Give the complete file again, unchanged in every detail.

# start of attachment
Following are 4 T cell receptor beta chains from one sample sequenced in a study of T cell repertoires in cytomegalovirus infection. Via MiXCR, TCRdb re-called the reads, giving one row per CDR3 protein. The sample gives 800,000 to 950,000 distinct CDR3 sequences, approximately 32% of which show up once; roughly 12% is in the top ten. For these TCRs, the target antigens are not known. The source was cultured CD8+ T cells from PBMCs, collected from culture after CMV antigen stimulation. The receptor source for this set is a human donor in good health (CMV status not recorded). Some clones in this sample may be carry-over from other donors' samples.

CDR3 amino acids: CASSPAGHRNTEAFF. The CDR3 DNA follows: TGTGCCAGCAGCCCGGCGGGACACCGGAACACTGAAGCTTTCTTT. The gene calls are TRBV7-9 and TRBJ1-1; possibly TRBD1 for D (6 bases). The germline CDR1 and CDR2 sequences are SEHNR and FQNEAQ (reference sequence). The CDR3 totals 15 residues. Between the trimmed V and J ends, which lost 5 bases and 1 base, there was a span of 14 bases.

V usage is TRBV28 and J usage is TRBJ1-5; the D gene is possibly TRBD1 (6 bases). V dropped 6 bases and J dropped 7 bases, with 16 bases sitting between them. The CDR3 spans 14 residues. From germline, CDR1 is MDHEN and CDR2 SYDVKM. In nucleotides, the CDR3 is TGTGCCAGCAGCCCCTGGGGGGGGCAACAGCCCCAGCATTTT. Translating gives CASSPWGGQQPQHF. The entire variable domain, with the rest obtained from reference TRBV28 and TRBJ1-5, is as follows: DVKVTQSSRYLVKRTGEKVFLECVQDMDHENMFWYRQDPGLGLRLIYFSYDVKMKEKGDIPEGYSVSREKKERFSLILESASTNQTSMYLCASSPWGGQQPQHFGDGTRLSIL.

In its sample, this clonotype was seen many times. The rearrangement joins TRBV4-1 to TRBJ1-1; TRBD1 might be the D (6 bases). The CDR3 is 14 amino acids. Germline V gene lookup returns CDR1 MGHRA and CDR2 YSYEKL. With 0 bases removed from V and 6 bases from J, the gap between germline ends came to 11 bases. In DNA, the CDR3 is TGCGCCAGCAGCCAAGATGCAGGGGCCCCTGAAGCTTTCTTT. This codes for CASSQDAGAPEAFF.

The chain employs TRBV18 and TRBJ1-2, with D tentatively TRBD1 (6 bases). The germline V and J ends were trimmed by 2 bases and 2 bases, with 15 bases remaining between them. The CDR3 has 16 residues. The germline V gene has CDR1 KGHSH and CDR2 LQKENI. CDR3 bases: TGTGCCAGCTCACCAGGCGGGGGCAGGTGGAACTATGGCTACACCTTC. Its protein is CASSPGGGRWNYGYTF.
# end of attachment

Following are 4 T cell receptor beta chains from one sample sequenced in a study of T cell repertoires in cytomegalovirus infection. Via MiXCR, TCRdb re-called the reads, giving one row per CDR3 protein. The sample gives 800,000 to 950,000 distinct CDR3 sequences, approximately 32% of which show up once; roughly 12% is in the top ten. For these TCRs, the target antigens are not known. The source was cultured CD8+ T cells from PBMCs, collected from culture after CMV antigen stimulation. The receptor source for this set is a human donor in good health (CMV status not recorded). Some clones in this sample may be carry-over from other donors' samples.

CDR3 amino acids: CASSPAGHRNTEAFF. The CDR3 DNA follows: TGTGCCAGCAGCCCGGCGGGACACCGGAACACTGAAGCTTTCTTT. The gene calls are TRBV7-9 and TRBJ1-1; possibly TRBD1 for D (6 bases). The germline CDR1 and CDR2 sequences are SEHNR and FQNEAQ (reference sequence). The CDR3 totals 15 residues. Between the trimmed V and J ends, which lost 5 bases and 1 base, there was a span of 14 bases.

V usage is TRBV28 and J usage is TRBJ1-5; the D gene is possibly TRBD1 (6 bases). V dropped 6 bases and J dropped 7 bases, with 16 bases sitting between them. The CDR3 spans 14 residues. From germline, CDR1 is MDHEN and CDR2 SYDVKM. In nucleotides, the CDR3 is TGTGCCAGCAGCCCCTGGGGGGGGCAACAGCCCCAGCATTTT. Translating gives CASSPWGGQQPQHF. The entire variable domain, with the rest obtained from reference TRBV28 and TRBJ1-5, is as follows: DVKVTQSSRYLVKRTGEKVFLECVQDMDHENMFWYRQDPGLGLRLIYFSYDVKMKEKGDIPEGYSVSREKKERFSLILESASTNQTSMYLCASSPWGGQQPQHFGDGTRLSIL.

In its sample, this clonotype was seen many times. The rearrangement joins TRBV4-1 to TRBJ1-1; TRBD1 might be the D (6 bases). The CDR3 is 14 amino acids. Germline V gene lookup returns CDR1 MGHRA and CDR2 YSYEKL. With 0 bases removed from V and 6 bases from J, the gap between germline ends came to 11 bases. In DNA, the CDR3 is TGCGCCAGCAGCCAAGATGCAGGGGCCCCTGAAGCTTTCTTT. This codes for CASSQDAGAPEAFF.

The chain employs TRBV18 and TRBJ1-2, with D tentatively TRBD1 (6 bases). The germline V and J ends were trimmed by 2 bases and 2 bases, with 15 bases remaining between them. The CDR3 has 16 residues. The germline V gene has CDR1 KGHSH and CDR2 LQKENI. CDR3 bases: TGTGCCAGCTCACCAGGCGGGGGCAGGTGGAACTATGGCTACACCTTC. Its protein is CASSPGGGRWNYGYTF.